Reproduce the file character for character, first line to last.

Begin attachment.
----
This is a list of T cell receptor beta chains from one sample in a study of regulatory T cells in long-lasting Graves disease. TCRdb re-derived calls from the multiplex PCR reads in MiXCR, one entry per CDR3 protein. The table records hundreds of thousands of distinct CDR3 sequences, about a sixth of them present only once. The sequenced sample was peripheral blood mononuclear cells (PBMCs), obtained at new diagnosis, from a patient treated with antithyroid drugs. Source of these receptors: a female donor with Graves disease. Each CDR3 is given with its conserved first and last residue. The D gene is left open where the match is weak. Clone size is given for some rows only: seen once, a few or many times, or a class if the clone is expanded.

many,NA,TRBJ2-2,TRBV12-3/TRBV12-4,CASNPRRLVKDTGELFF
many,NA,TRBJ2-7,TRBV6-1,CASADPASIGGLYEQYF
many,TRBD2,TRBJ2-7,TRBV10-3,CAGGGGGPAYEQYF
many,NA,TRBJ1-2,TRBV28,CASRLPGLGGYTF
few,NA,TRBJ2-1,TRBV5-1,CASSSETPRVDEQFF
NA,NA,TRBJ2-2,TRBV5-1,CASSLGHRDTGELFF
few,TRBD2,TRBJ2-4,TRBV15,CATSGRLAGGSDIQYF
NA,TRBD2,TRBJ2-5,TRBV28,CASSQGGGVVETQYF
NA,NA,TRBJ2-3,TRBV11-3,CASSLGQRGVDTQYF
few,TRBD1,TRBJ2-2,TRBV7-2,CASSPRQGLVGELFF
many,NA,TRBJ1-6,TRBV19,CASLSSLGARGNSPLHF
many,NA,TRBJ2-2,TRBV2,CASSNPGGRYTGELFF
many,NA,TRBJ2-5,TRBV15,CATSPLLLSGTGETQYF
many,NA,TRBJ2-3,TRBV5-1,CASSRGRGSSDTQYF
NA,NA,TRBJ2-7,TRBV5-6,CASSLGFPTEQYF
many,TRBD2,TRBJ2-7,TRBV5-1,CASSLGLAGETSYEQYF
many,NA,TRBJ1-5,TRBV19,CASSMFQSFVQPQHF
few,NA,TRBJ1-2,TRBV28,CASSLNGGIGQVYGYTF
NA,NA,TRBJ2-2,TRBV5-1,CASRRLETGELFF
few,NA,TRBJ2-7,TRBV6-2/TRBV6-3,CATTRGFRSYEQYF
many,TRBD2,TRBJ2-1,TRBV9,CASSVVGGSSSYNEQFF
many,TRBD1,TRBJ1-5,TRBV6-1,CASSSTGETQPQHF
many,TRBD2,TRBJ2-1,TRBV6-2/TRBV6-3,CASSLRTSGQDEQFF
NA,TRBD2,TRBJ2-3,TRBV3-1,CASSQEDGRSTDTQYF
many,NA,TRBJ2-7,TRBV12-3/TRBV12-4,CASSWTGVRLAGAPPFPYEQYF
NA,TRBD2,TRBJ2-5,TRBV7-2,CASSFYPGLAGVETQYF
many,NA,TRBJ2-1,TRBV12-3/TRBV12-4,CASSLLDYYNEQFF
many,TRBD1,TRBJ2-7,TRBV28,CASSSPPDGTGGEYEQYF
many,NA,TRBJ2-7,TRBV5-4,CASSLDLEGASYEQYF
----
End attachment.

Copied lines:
This is a list of T cell receptor beta chains from one sample in a study of regulatory T cells in long-lasting Graves disease. TCRdb re-derived calls from the multiplex PCR reads in MiXCR, one entry per CDR3 protein. The table records hundreds of thousands of distinct CDR3 sequences, about a sixth of them present only once. The sequenced sample was peripheral blood mononuclear cells (PBMCs), obtained at new diagnosis, from a patient treated with antithyroid drugs. Source of these receptors: a female donor with Graves disease. Each CDR3 is given with its conserved first and last residue. The D gene is left open where the match is weak. Clone size is given for some rows only: seen once, a few or many times, or a class if the clone is expanded.

many,NA,TRBJ2-2,TRBV12-3/TRBV12-4,CASNPRRLVKDTGELFF
many,NA,TRBJ2-7,TRBV6-1,CASADPASIGGLYEQYF
many,TRBD2,TRBJ2-7,TRBV10-3,CAGGGGGPAYEQYF
many,NA,TRBJ1-2,TRBV28,CASRLPGLGGYTF
few,NA,TRBJ2-1,TRBV5-1,CASSSETPRVDEQFF
NA,NA,TRBJ2-2,TRBV5-1,CASSLGHRDTGELFF
few,TRBD2,TRBJ2-4,TRBV15,CATSGRLAGGSDIQYF
NA,TRBD2,TRBJ2-5,TRBV28,CASSQGGGVVETQYF
NA,NA,TRBJ2-3,TRBV11-3,CASSLGQRGVDTQYF
few,TRBD1,TRBJ2-2,TRBV7-2,CASSPRQGLVGELFF
many,NA,TRBJ1-6,TRBV19,CASLSSLGARGNSPLHF
many,NA,TRBJ2-2,TRBV2,CASSNPGGRYTGELFF
many,NA,TRBJ2-5,TRBV15,CATSPLLLSGTGETQYF
many,NA,TRBJ2-3,TRBV5-1,CASSRGRGSSDTQYF
NA,NA,TRBJ2-7,TRBV5-6,CASSLGFPTEQYF
many,TRBD2,TRBJ2-7,TRBV5-1,CASSLGLAGETSYEQYF
many,NA,TRBJ1-5,TRBV19,CASSMFQSFVQPQHF
few,NA,TRBJ1-2,TRBV28,CASSLNGGIGQVYGYTF
NA,NA,TRBJ2-2,TRBV5-1,CASRRLETGELFF
few,NA,TRBJ2-7,TRBV6-2/TRBV6-3,CATTRGFRSYEQYF
many,TRBD2,TRBJ2-1,TRBV9,CASSVVGGSSSYNEQFF
many,TRBD1,TRBJ1-5,TRBV6-1,CASSSTGETQPQHF
many,TRBD2,TRBJ2-1,TRBV6-2/TRBV6-3,CASSLRTSGQDEQFF
NA,TRBD2,TRBJ2-3,TRBV3-1,CASSQEDGRSTDTQYF
many,NA,TRBJ2-7,TRBV12-3/TRBV12-4,CASSWTGVRLAGAPPFPYEQYF
NA,TRBD2,TRBJ2-5,TRBV7-2,CASSFYPGLAGVETQYF
many,NA,TRBJ2-1,TRBV12-3/TRBV12-4,CASSLLDYYNEQFF
many,TRBD1,TRBJ2-7,TRBV28,CASSSPPDGTGGEYEQYF
many,NA,TRBJ2-7,TRBV5-4,CASSLDLEGASYEQYF